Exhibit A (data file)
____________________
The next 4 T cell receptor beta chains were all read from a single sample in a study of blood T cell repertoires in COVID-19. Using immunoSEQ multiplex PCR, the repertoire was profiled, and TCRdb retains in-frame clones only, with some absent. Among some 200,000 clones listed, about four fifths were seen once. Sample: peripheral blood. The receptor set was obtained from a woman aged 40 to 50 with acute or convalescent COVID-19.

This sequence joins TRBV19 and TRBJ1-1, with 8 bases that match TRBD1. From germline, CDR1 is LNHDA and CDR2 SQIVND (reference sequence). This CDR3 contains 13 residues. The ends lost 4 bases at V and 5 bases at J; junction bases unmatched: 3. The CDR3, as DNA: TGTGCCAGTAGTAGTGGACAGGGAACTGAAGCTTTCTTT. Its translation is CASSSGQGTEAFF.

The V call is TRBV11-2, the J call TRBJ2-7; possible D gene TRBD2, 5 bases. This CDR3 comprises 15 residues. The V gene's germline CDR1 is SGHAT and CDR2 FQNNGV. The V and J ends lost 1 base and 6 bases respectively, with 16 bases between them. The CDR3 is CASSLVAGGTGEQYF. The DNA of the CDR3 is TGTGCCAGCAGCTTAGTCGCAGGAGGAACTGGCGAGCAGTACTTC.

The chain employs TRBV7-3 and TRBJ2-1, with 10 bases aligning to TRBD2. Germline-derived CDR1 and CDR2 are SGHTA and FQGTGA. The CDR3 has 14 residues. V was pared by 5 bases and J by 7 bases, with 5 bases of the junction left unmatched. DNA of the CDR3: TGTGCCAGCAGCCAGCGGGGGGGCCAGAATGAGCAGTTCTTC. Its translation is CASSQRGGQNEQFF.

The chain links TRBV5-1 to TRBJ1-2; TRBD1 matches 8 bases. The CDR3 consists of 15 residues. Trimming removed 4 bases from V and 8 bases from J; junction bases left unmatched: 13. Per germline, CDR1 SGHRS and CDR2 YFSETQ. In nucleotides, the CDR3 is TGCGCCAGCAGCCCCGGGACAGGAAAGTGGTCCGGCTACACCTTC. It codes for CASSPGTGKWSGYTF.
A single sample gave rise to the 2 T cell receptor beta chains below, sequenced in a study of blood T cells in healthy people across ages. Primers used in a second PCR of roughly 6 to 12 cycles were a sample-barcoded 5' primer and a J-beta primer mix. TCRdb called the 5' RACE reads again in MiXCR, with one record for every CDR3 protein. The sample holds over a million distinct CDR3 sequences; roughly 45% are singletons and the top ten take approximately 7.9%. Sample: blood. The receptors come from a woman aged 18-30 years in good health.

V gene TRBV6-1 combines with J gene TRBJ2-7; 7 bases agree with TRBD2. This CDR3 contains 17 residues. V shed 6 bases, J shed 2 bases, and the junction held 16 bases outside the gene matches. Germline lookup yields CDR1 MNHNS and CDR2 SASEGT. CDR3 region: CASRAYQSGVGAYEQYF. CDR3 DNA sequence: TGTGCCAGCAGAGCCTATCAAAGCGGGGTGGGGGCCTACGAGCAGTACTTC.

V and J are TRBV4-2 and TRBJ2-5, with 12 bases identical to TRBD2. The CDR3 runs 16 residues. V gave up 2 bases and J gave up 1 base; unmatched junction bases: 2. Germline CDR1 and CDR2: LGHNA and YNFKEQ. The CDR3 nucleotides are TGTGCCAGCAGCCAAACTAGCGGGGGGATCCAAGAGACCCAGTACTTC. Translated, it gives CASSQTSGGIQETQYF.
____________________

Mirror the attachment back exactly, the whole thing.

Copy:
The next 4 T cell receptor beta chains were all read from a single sample in a study of blood T cell repertoires in COVID-19. Using immunoSEQ multiplex PCR, the repertoire was profiled, and TCRdb retains in-frame clones only, with some absent. Among some 200,000 clones listed, about four fifths were seen once. Sample: peripheral blood. The receptor set was obtained from a woman aged 40 to 50 with acute or convalescent COVID-19.

This sequence joins TRBV19 and TRBJ1-1, with 8 bases that match TRBD1. From germline, CDR1 is LNHDA and CDR2 SQIVND (reference sequence). This CDR3 contains 13 residues. The ends lost 4 bases at V and 5 bases at J; junction bases unmatched: 3. The CDR3, as DNA: TGTGCCAGTAGTAGTGGACAGGGAACTGAAGCTTTCTTT. Its translation is CASSSGQGTEAFF.

The V call is TRBV11-2, the J call TRBJ2-7; possible D gene TRBD2, 5 bases. This CDR3 comprises 15 residues. The V gene's germline CDR1 is SGHAT and CDR2 FQNNGV. The V and J ends lost 1 base and 6 bases respectively, with 16 bases between them. The CDR3 is CASSLVAGGTGEQYF. The DNA of the CDR3 is TGTGCCAGCAGCTTAGTCGCAGGAGGAACTGGCGAGCAGTACTTC.

The chain employs TRBV7-3 and TRBJ2-1, with 10 bases aligning to TRBD2. Germline-derived CDR1 and CDR2 are SGHTA and FQGTGA. The CDR3 has 14 residues. V was pared by 5 bases and J by 7 bases, with 5 bases of the junction left unmatched. DNA of the CDR3: TGTGCCAGCAGCCAGCGGGGGGGCCAGAATGAGCAGTTCTTC. Its translation is CASSQRGGQNEQFF.

The chain links TRBV5-1 to TRBJ1-2; TRBD1 matches 8 bases. The CDR3 consists of 15 residues. Trimming removed 4 bases from V and 8 bases from J; junction bases left unmatched: 13. Per germline, CDR1 SGHRS and CDR2 YFSETQ. In nucleotides, the CDR3 is TGCGCCAGCAGCCCCGGGACAGGAAAGTGGTCCGGCTACACCTTC. It codes for CASSPGTGKWSGYTF.
A single sample gave rise to the 2 T cell receptor beta chains below, sequenced in a study of blood T cells in healthy people across ages. Primers used in a second PCR of roughly 6 to 12 cycles were a sample-barcoded 5' primer and a J-beta primer mix. TCRdb called the 5' RACE reads again in MiXCR, with one record for every CDR3 protein. The sample holds over a million distinct CDR3 sequences; roughly 45% are singletons and the top ten take approximately 7.9%. Sample: blood. The receptors come from a woman aged 18-30 years in good health.

V gene TRBV6-1 combines with J gene TRBJ2-7; 7 bases agree with TRBD2. This CDR3 contains 17 residues. V shed 6 bases, J shed 2 bases, and the junction held 16 bases outside the gene matches. Germline lookup yields CDR1 MNHNS and CDR2 SASEGT. CDR3 region: CASRAYQSGVGAYEQYF. CDR3 DNA sequence: TGTGCCAGCAGAGCCTATCAAAGCGGGGTGGGGGCCTACGAGCAGTACTTC.

V and J are TRBV4-2 and TRBJ2-5, with 12 bases identical to TRBD2. The CDR3 runs 16 residues. V gave up 2 bases and J gave up 1 base; unmatched junction bases: 2. Germline CDR1 and CDR2: LGHNA and YNFKEQ. The CDR3 nucleotides are TGTGCCAGCAGCCAAACTAGCGGGGGGATCCAAGAGACCCAGTACTTC. Translated, it gives CASSQTSGGIQETQYF.